Thursday, October 1, 2009

Saving Face

A friend's fondness for Facebook--which I summarily sniffed at in a post a week ago--prompts me to reflect again. If the modality were good for nothing else at all, it is a superb email directory, and I've enjoyed hearing from all kinds of people I hadn't seen in years (in terms of getting looked up, it doesn't hurt to have a first/last name combination that is unique in the world so far as I've been able to discover--thanks Mom and Dad).

The weakness of Facebook as I see it comprises the Friend system and the way it complicates, despite controls, natural impulses to compartmentalize and modulate contact. If a delight of Facebook is hearing from old acquaintances, a downside is...hearing from old acquaintances; after all, there will always be some one is pleased to hear from, whereas in the case of others...not so much. After all, high school reunions happen only every five to ten years for a reason.

Obviously countless people have noted the way in which the Friend system encourages lame popularity contests, such that one would hardly turn down an offer of "Friendship" if the name were recognizable and not a subject of frank enmity. But in my case, it seems that the frequency and interest of posts by "Friends" is inversely proportional to the actual quality of real-life friendship. With an exception or two, the people I'm close to rarely post (if they have something to say, they'll call or email), whereas a relative by marriage (for now) posts countless quasi-delusional anti-Obama posts daily, and people I haven't seen in a quarter century keep me up-to-date on their momentary experiences.

And once someone is a "Friend," it seems a bit over-the-top to Unfriend him unless some specific or alienating incident has occurred. I haven't tried the Blocking feature yet--is this really distinct from Unfriending, and is it really unknown to the "victim?" Only a consummate snob, I'm sure, would amass vast numbers of "Friends" only to block all but those he really wanted to keep in touch with.

In a great Seinfeld episode George becomes distraught when his "worlds collide," that is, the parallel realities of friends and girlfriend commingle, blowing his mind. Facebook is like assembling all your friends and family over a lifetime in one great room, which sounds charming, except that it would be dreadful. Most of these people would have nothing in common apart from having known you, and would have nothing to say to one another (and in many cases, not so much to say to you either).

I think Facebook is great for keeping up with family pictures and major life events (some of which I won't be publicizing there however), and for my purposes, it would be enjoyable if there were a critical mass of actual friends who used Facebook enough to have stimulating discussions about politics or whatever. But beyond that it remains a curiosity.


Anonymous said...

Exactly what weddings are like: a pot pourri of decidely unaromatic tensions and confluences existing for the mere random fact of two decidely magnetised individuals spinning in delirious tandem with one another creating a whirlwind of centrifigal forces that produce an awkward stratification of uncoordinatable kin and friends, along with the obligatory unavoidable scum which tends to rise to the surface of such occasions.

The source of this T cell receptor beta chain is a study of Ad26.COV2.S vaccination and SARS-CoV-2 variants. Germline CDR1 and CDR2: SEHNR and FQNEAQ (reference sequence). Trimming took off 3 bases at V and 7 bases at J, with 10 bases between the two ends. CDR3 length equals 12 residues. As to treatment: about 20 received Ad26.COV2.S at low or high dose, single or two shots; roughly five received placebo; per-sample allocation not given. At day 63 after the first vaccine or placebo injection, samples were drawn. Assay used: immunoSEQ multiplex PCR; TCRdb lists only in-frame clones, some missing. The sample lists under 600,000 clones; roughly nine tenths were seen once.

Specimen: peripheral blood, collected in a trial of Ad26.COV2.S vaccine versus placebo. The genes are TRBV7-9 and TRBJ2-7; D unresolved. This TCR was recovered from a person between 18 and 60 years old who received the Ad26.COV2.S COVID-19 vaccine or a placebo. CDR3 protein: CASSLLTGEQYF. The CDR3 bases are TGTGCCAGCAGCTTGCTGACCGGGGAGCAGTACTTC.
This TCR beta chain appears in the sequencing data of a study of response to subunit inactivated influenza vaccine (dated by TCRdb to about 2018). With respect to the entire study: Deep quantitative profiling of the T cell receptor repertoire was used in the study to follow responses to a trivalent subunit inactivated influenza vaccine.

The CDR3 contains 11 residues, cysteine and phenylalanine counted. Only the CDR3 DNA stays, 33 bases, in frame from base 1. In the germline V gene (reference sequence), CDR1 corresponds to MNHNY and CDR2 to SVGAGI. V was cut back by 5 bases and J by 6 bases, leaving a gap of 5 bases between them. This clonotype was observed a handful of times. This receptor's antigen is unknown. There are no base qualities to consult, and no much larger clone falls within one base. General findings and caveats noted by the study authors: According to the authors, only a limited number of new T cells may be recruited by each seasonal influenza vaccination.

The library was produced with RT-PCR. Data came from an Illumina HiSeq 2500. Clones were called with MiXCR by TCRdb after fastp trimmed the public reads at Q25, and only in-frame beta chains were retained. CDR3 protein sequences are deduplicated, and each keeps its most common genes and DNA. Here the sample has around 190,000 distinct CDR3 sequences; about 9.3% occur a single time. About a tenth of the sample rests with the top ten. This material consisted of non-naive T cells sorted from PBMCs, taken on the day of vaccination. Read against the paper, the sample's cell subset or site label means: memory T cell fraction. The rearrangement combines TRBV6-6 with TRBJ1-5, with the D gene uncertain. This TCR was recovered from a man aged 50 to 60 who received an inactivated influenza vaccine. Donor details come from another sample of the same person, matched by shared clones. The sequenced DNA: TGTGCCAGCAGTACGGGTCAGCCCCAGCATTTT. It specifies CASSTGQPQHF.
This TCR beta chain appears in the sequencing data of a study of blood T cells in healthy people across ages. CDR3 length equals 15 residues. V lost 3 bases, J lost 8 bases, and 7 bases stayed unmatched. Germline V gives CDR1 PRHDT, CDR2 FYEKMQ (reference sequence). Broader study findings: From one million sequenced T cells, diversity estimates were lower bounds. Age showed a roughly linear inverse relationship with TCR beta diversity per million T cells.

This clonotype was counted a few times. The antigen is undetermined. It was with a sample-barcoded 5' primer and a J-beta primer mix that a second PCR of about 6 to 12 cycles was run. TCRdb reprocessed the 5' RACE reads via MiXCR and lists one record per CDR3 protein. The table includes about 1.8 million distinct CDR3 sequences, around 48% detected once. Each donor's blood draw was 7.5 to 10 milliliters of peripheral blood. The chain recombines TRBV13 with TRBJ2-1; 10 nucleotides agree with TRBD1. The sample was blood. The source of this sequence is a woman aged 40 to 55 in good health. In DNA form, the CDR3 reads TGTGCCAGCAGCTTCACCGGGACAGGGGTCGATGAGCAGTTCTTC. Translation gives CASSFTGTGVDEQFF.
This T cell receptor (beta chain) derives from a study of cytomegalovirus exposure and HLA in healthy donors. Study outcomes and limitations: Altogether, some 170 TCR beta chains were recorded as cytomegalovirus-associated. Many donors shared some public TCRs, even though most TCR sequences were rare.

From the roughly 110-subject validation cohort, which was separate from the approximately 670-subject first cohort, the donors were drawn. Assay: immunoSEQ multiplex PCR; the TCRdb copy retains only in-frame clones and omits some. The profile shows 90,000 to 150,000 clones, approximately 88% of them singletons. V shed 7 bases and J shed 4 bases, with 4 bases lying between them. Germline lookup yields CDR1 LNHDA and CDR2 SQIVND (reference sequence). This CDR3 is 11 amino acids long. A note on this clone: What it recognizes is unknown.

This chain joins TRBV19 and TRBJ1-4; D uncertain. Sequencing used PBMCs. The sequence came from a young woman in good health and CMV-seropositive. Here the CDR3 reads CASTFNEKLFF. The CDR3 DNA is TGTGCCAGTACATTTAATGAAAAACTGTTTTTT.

Actually, your analogy of Facebook as a lifetime worth of friends and family in one great room reminds of one imagined afterlife described by David Eagleman in his great collection of tiny fictions 'Forty Tales From The Afterlives': the afterlife is populated by all the people you've ever encountered and remember in life - significant and insignificant; so it's as empty/full/inane/fulfulling/dull/exceptional as your actual life was...what an idea!

fraise said...

Yes, blocking is very distinct from unfriending. When you unfriend someone, your "link" is cut but you can still see each other everywhere, and a friend request can always be remade. Whereas if you block someone, neither of you will see anything at all about each other. And yes, it is really invisible to the person blocked. How are they going to know you're blocking them if they can't even see your existence on Facebook? :) It was designed for the situations of stalkers and abusive types -- it's not something meant "just" for someone you want to avoid. (Why is it that you don't mention that possibility and only talk about an immature situation of snobs blocking people?)

I guess I'm lucky in that I do have a critical mass of friends who carry on stimulating discussions regularly, it's really enjoyable. As a matter of fact, friends from different circles *have* interacted with one another, and positively.

Anonymous said...

Another option is simply to "hide" the status updates of the friends that post too often for your tastes. You can do that by clicking the link to the right of each status update on your home page. This is also a private situation somewhat akin to choosing to screen your calls. It will not remove or block your friend, just hide their status updates from your stream.

Don't want to know what your sister in law ate for breakfast...and lunch...and dinner? Hide her updates.

Anonymous said...

I have felt it's always as if one
were going to a frat party 40 years
after ones college days.
In any event I stay on FB as we have several artists in my field with the same name as me,something on the web has to separate our work to the masses and in a seconds flash one
sees my work and not of my namemates.